Coachella Valley Music and Arts Festival's formula: Dare to be different

Bruce Fessier • The Desert Sun • April 15, 2010

Programming may not be solely responsible for the record crowds at this weekend's Coachella Valley Music and Arts Festival, but it's one reason the festival has been named the nation's best for seven of its first 10 years.

Festival founder Paul Tollett says he tried to be more adventurous with his Pollstar Award-winning event at the Empire Polo Club in Indio because he thinks U.S. festivals need to be more daring.

He booked hip-hop star Jay-Z's first American festival appearance last July at the All Points West in New Jersey after the rap mogul performed at the rock-oriented Glastonbury festival in England in 2008.

Tollett said at the time, “It is a little sad that it takes Europe to discover some of the American artists for these festivals. Europe is just more adventuresome in putting bands to headline.”

Tollett has Jay-Z headlining again at Friday's opening of the three-day festival amid rumors that fellow rap superstar Dr. Dre could join him. But Jay-Z alone has stirred media attention.

The Los Angeles Times claimed it was “a measure of his post-Glastonbury clout” that Jay-Z is becoming the first “straight-up rapper” (not counting the Beastie Boys) to headline Coachella.

Tollett is proud to have made Jay-Z a festival headliner in America before Bonnaroo in Tennessee and Summer Sonic Festival in Japan.

“I like when we get to headline things that haven't headlined yet,” he said. “Gorillaz (topping Sunday's bill) and Jay-Z at All Points West, which was on a week's notice. Muse (headlining Saturday).”

But one can also measure how adventurous a lineup is by looking at its mid-level and opening acts.

Mark Redfern, a publisher and senior editor of Under the Radar magazine in Los Angeles and an attendee of all 10 Coachellas, says the festival always offers surprise artists and “even a handful I've strangely never heard of, despite editing a music magazine.

“The thing about Coachella is that their lineups are generally more impressive than most other American music festivals,” he said. “Even though there are plenty of artists I'm not excited to see, there are always more than enough who I can't wait to see (so) that I have trouble finding time to eat in between watching bands.”

Redfern says Coachella's reputation has grown because, after 10 years, it “still has the most consistent lineup.”

But, compared to past Coachellas, he doesn't see this one as pushing the envelope.

“I can't say that my first thought when seeing the lineup this year was that it was more adventuresome,” he said. “This lineup seems like every previous Coachella lineup, bar 2001's — a mixture of established and well-respected indie bands, genuinely exciting newer artists, overhyped new bands, reformed old schoolers, and a few DJs to appease the former glow stick crowd. It's a formula that's worked well for over a decade.”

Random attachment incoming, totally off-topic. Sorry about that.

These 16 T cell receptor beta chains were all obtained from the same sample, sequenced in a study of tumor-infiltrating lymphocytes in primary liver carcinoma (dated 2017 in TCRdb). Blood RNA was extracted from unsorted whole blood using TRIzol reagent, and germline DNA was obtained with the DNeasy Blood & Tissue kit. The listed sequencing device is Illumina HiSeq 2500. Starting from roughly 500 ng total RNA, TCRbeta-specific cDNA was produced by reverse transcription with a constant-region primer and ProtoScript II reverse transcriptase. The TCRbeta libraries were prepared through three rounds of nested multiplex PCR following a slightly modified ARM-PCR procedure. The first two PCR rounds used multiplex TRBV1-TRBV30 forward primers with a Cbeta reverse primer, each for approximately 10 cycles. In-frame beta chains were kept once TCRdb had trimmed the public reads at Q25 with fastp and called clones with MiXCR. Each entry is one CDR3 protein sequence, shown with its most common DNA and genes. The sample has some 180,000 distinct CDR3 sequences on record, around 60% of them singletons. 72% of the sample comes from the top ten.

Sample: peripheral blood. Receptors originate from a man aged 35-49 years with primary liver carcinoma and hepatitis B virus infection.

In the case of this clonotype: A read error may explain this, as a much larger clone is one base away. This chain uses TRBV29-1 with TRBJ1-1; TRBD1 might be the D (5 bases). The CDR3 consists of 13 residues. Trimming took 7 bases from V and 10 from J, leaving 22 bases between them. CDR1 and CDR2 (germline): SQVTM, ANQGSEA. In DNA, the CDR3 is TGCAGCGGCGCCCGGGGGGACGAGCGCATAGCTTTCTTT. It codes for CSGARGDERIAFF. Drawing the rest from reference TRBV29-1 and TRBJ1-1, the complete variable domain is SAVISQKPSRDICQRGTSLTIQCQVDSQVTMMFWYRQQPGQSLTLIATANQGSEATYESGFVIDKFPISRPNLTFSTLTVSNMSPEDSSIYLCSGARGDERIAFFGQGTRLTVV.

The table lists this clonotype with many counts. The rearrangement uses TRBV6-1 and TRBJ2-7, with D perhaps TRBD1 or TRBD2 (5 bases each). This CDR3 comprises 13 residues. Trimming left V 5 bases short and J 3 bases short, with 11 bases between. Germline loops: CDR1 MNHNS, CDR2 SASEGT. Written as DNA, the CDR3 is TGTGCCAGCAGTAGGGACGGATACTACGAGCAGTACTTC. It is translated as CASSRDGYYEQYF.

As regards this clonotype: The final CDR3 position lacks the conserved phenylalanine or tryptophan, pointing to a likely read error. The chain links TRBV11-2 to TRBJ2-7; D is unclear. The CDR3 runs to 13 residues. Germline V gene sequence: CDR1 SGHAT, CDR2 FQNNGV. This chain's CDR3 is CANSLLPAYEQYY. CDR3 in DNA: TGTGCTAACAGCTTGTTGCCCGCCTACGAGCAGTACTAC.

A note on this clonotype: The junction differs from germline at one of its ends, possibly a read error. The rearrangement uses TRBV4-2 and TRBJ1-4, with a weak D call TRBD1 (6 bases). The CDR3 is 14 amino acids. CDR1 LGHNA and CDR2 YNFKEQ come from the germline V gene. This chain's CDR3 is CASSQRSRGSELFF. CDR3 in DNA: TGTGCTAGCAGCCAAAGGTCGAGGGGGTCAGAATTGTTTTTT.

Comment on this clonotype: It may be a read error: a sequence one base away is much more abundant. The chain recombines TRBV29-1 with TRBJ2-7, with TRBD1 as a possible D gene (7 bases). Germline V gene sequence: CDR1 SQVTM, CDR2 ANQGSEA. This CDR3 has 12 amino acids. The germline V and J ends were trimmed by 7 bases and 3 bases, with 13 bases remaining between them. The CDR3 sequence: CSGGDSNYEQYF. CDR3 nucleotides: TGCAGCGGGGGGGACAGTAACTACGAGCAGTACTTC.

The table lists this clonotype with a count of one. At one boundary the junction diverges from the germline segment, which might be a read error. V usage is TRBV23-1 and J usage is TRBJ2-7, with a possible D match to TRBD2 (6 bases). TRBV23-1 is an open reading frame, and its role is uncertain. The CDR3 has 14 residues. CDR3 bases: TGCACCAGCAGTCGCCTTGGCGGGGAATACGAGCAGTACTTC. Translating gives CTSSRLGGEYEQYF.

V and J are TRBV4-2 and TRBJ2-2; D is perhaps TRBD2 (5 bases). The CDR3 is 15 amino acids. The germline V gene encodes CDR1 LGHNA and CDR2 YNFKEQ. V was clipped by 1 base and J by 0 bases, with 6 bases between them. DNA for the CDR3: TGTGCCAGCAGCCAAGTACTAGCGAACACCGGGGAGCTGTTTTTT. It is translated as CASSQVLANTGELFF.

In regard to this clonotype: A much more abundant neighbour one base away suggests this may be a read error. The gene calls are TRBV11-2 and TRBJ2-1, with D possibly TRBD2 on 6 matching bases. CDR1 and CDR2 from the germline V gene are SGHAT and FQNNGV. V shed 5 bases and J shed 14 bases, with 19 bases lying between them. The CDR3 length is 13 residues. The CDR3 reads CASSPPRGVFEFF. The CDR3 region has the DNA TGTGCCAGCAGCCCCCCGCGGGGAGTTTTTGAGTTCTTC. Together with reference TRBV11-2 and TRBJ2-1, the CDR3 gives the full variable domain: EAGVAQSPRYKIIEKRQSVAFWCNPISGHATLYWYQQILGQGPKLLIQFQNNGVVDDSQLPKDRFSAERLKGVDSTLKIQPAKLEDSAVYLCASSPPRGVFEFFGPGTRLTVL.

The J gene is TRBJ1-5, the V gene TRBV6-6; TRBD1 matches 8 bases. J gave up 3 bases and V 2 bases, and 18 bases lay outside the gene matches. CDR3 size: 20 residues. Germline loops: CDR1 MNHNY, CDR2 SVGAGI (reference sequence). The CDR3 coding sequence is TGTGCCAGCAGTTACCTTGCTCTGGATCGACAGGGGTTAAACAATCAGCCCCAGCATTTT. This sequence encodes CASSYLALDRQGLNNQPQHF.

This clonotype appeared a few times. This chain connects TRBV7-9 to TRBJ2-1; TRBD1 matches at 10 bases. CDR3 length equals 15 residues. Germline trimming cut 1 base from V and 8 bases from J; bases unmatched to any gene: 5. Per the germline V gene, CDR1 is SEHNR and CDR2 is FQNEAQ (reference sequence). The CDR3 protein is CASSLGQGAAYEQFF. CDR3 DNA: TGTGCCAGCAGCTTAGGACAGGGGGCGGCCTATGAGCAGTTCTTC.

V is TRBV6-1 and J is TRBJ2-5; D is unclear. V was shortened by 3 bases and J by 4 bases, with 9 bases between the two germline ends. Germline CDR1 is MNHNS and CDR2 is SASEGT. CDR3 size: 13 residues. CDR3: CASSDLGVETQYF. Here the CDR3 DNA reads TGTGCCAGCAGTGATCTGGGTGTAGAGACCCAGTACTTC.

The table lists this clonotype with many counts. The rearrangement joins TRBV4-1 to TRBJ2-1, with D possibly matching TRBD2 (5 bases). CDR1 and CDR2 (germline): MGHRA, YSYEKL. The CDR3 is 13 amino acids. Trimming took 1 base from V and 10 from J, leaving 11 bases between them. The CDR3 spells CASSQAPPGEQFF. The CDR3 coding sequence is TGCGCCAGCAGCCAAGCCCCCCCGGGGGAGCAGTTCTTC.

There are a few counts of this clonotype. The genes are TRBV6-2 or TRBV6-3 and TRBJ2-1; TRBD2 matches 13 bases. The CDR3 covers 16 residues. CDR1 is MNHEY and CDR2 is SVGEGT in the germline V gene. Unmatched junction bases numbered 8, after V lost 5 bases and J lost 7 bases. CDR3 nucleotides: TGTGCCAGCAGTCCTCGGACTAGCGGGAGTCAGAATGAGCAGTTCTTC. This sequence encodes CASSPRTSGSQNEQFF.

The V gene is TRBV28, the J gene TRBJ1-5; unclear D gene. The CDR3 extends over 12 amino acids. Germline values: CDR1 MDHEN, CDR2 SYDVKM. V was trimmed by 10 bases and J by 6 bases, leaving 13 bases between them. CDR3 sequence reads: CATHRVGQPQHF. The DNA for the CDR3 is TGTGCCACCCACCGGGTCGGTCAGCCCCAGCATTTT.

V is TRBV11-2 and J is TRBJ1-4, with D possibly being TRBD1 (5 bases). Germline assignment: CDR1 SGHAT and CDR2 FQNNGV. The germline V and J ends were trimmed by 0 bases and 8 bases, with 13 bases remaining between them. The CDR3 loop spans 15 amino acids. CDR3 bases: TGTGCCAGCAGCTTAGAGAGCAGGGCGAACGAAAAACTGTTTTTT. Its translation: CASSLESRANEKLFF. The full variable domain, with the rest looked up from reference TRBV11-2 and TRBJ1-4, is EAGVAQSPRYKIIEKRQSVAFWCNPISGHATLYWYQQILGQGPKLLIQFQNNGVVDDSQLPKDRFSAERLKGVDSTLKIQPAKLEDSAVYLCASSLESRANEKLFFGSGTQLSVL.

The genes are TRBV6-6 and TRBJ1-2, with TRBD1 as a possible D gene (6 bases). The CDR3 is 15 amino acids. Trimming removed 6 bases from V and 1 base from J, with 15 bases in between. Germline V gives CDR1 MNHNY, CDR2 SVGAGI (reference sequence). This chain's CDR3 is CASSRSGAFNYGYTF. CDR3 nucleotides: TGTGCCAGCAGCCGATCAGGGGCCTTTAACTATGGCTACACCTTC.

Redfern considers Jay-Z critically respectable, but mainstream. He doesn't consider making him a headliner a risk.

“Jay-Z gets plenty of love of from such indie rock Web sites as Pitchfork and Coachella has sold out, so I guess it's not a big deal,” he said. “Personally, I couldn't care less about Jay-Z... I'll probably be watching Fever Ray and maybe catching a couple of songs by PiL (Public Image Limited).”

Casey Dolan, a rock disc jockey for KCLB Palm Springs who previously worked for local urban and alternative rock stations, said Jay-Z's headlining bill isn't really unexpected after Kanye West's acclaimed Coachella set in 2006.

“Jay-Z is not that big of a departure,” he said. “People of my generation grew up listening to rock, alt and hip-hop. My iPod has all of these genres — and I do not think of them not ‘mixing well' together. I go from listening ‘99 Problems' to Muse and do not think twice.”

Dolan doesn't see this weekend's lineup as more adventurous than past festivals because “Where is there left to go? Polka?”

But Redfern sees several Coachella bands who could emerge from under the radar to become significant acts.

“I love Yeasayer's second album,” he said. “It was a huge step above their debut in every way and I think they have potential to reach an Animal Collective-type level of success.

“I'm quite fond of the new British electro-rock band Delphic. They have some dance anthems that have gone down well in the U.K. Local Natives have been a buzz band at the last two SXSW's and put on a great show. I think they are only going to get bigger.”